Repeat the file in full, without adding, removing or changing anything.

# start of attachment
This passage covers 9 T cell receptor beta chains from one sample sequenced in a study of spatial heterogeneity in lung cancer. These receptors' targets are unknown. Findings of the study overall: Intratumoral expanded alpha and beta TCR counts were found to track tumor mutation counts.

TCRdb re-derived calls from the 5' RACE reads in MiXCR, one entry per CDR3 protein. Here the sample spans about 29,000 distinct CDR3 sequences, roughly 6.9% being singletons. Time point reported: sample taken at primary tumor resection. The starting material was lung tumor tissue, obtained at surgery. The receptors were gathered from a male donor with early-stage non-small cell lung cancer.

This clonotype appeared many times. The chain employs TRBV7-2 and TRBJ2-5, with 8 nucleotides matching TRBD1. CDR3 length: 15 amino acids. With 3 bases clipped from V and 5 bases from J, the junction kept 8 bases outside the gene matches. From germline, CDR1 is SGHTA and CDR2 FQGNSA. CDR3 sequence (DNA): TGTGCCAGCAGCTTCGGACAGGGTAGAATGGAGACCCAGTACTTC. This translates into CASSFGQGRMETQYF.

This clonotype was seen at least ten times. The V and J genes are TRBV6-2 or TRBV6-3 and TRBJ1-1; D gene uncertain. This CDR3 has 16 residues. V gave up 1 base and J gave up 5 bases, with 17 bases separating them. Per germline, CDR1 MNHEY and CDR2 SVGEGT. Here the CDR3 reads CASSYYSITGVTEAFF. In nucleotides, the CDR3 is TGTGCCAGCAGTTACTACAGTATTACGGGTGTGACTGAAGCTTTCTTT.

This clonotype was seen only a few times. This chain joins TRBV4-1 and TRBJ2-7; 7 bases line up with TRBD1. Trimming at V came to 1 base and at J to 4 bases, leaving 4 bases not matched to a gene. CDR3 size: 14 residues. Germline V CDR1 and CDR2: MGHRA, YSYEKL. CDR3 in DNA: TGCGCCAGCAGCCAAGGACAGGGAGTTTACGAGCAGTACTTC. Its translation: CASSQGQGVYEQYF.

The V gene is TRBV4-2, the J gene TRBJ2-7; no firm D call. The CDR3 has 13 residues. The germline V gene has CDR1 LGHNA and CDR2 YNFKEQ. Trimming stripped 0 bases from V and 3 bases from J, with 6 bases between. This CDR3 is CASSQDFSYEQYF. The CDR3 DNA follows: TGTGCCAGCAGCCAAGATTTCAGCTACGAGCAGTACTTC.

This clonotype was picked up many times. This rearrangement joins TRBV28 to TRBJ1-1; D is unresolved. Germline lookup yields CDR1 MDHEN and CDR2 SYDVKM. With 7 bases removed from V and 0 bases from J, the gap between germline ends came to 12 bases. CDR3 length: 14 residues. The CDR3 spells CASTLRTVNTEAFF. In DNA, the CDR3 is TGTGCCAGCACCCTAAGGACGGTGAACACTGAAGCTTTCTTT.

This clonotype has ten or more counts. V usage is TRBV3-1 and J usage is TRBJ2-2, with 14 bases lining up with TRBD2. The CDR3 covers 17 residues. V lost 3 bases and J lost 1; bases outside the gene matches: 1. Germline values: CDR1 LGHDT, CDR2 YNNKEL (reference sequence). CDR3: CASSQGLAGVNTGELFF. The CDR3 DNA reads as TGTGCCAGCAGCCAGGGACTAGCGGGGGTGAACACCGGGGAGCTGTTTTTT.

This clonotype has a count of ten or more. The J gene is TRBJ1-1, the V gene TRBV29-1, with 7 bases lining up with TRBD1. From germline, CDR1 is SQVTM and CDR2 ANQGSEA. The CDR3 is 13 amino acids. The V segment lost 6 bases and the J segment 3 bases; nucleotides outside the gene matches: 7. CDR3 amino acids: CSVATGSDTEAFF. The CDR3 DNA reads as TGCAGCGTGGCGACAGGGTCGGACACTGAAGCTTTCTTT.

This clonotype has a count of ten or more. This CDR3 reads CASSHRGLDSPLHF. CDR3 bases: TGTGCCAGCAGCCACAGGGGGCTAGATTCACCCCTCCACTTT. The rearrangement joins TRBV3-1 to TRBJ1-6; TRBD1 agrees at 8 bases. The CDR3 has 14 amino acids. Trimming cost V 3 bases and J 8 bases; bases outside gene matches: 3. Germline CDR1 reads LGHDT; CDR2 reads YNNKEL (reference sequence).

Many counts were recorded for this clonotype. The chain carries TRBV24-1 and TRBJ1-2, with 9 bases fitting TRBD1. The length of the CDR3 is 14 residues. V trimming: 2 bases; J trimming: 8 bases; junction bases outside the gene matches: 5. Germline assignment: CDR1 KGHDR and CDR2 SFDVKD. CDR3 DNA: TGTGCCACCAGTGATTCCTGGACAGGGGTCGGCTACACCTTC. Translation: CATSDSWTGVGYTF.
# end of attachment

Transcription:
This passage covers 9 T cell receptor beta chains from one sample sequenced in a study of spatial heterogeneity in lung cancer. These receptors' targets are unknown. Findings of the study overall: Intratumoral expanded alpha and beta TCR counts were found to track tumor mutation counts.

TCRdb re-derived calls from the 5' RACE reads in MiXCR, one entry per CDR3 protein. Here the sample spans about 29,000 distinct CDR3 sequences, roughly 6.9% being singletons. Time point reported: sample taken at primary tumor resection. The starting material was lung tumor tissue, obtained at surgery. The receptors were gathered from a male donor with early-stage non-small cell lung cancer.

This clonotype appeared many times. The chain employs TRBV7-2 and TRBJ2-5, with 8 nucleotides matching TRBD1. CDR3 length: 15 amino acids. With 3 bases clipped from V and 5 bases from J, the junction kept 8 bases outside the gene matches. From germline, CDR1 is SGHTA and CDR2 FQGNSA. CDR3 sequence (DNA): TGTGCCAGCAGCTTCGGACAGGGTAGAATGGAGACCCAGTACTTC. This translates into CASSFGQGRMETQYF.

This clonotype was seen at least ten times. The V and J genes are TRBV6-2 or TRBV6-3 and TRBJ1-1; D gene uncertain. This CDR3 has 16 residues. V gave up 1 base and J gave up 5 bases, with 17 bases separating them. Per germline, CDR1 MNHEY and CDR2 SVGEGT. Here the CDR3 reads CASSYYSITGVTEAFF. In nucleotides, the CDR3 is TGTGCCAGCAGTTACTACAGTATTACGGGTGTGACTGAAGCTTTCTTT.

This clonotype was seen only a few times. This chain joins TRBV4-1 and TRBJ2-7; 7 bases line up with TRBD1. Trimming at V came to 1 base and at J to 4 bases, leaving 4 bases not matched to a gene. CDR3 size: 14 residues. Germline V CDR1 and CDR2: MGHRA, YSYEKL. CDR3 in DNA: TGCGCCAGCAGCCAAGGACAGGGAGTTTACGAGCAGTACTTC. Its translation: CASSQGQGVYEQYF.

The V gene is TRBV4-2, the J gene TRBJ2-7; no firm D call. The CDR3 has 13 residues. The germline V gene has CDR1 LGHNA and CDR2 YNFKEQ. Trimming stripped 0 bases from V and 3 bases from J, with 6 bases between. This CDR3 is CASSQDFSYEQYF. The CDR3 DNA follows: TGTGCCAGCAGCCAAGATTTCAGCTACGAGCAGTACTTC.

This clonotype was picked up many times. This rearrangement joins TRBV28 to TRBJ1-1; D is unresolved. Germline lookup yields CDR1 MDHEN and CDR2 SYDVKM. With 7 bases removed from V and 0 bases from J, the gap between germline ends came to 12 bases. CDR3 length: 14 residues. The CDR3 spells CASTLRTVNTEAFF. In DNA, the CDR3 is TGTGCCAGCACCCTAAGGACGGTGAACACTGAAGCTTTCTTT.

This clonotype has ten or more counts. V usage is TRBV3-1 and J usage is TRBJ2-2, with 14 bases lining up with TRBD2. The CDR3 covers 17 residues. V lost 3 bases and J lost 1; bases outside the gene matches: 1. Germline values: CDR1 LGHDT, CDR2 YNNKEL (reference sequence). CDR3: CASSQGLAGVNTGELFF. The CDR3 DNA reads as TGTGCCAGCAGCCAGGGACTAGCGGGGGTGAACACCGGGGAGCTGTTTTTT.

This clonotype has a count of ten or more. The J gene is TRBJ1-1, the V gene TRBV29-1, with 7 bases lining up with TRBD1. From germline, CDR1 is SQVTM and CDR2 ANQGSEA. The CDR3 is 13 amino acids. The V segment lost 6 bases and the J segment 3 bases; nucleotides outside the gene matches: 7. CDR3 amino acids: CSVATGSDTEAFF. The CDR3 DNA reads as TGCAGCGTGGCGACAGGGTCGGACACTGAAGCTTTCTTT.

This clonotype has a count of ten or more. This CDR3 reads CASSHRGLDSPLHF. CDR3 bases: TGTGCCAGCAGCCACAGGGGGCTAGATTCACCCCTCCACTTT. The rearrangement joins TRBV3-1 to TRBJ1-6; TRBD1 agrees at 8 bases. The CDR3 has 14 amino acids. Trimming cost V 3 bases and J 8 bases; bases outside gene matches: 3. Germline CDR1 reads LGHDT; CDR2 reads YNNKEL (reference sequence).

Many counts were recorded for this clonotype. The chain carries TRBV24-1 and TRBJ1-2, with 9 bases fitting TRBD1. The length of the CDR3 is 14 residues. V trimming: 2 bases; J trimming: 8 bases; junction bases outside the gene matches: 5. Germline assignment: CDR1 KGHDR and CDR2 SFDVKD. CDR3 DNA: TGTGCCACCAGTGATTCCTGGACAGGGGTCGGCTACACCTTC. Translation: CATSDSWTGVGYTF.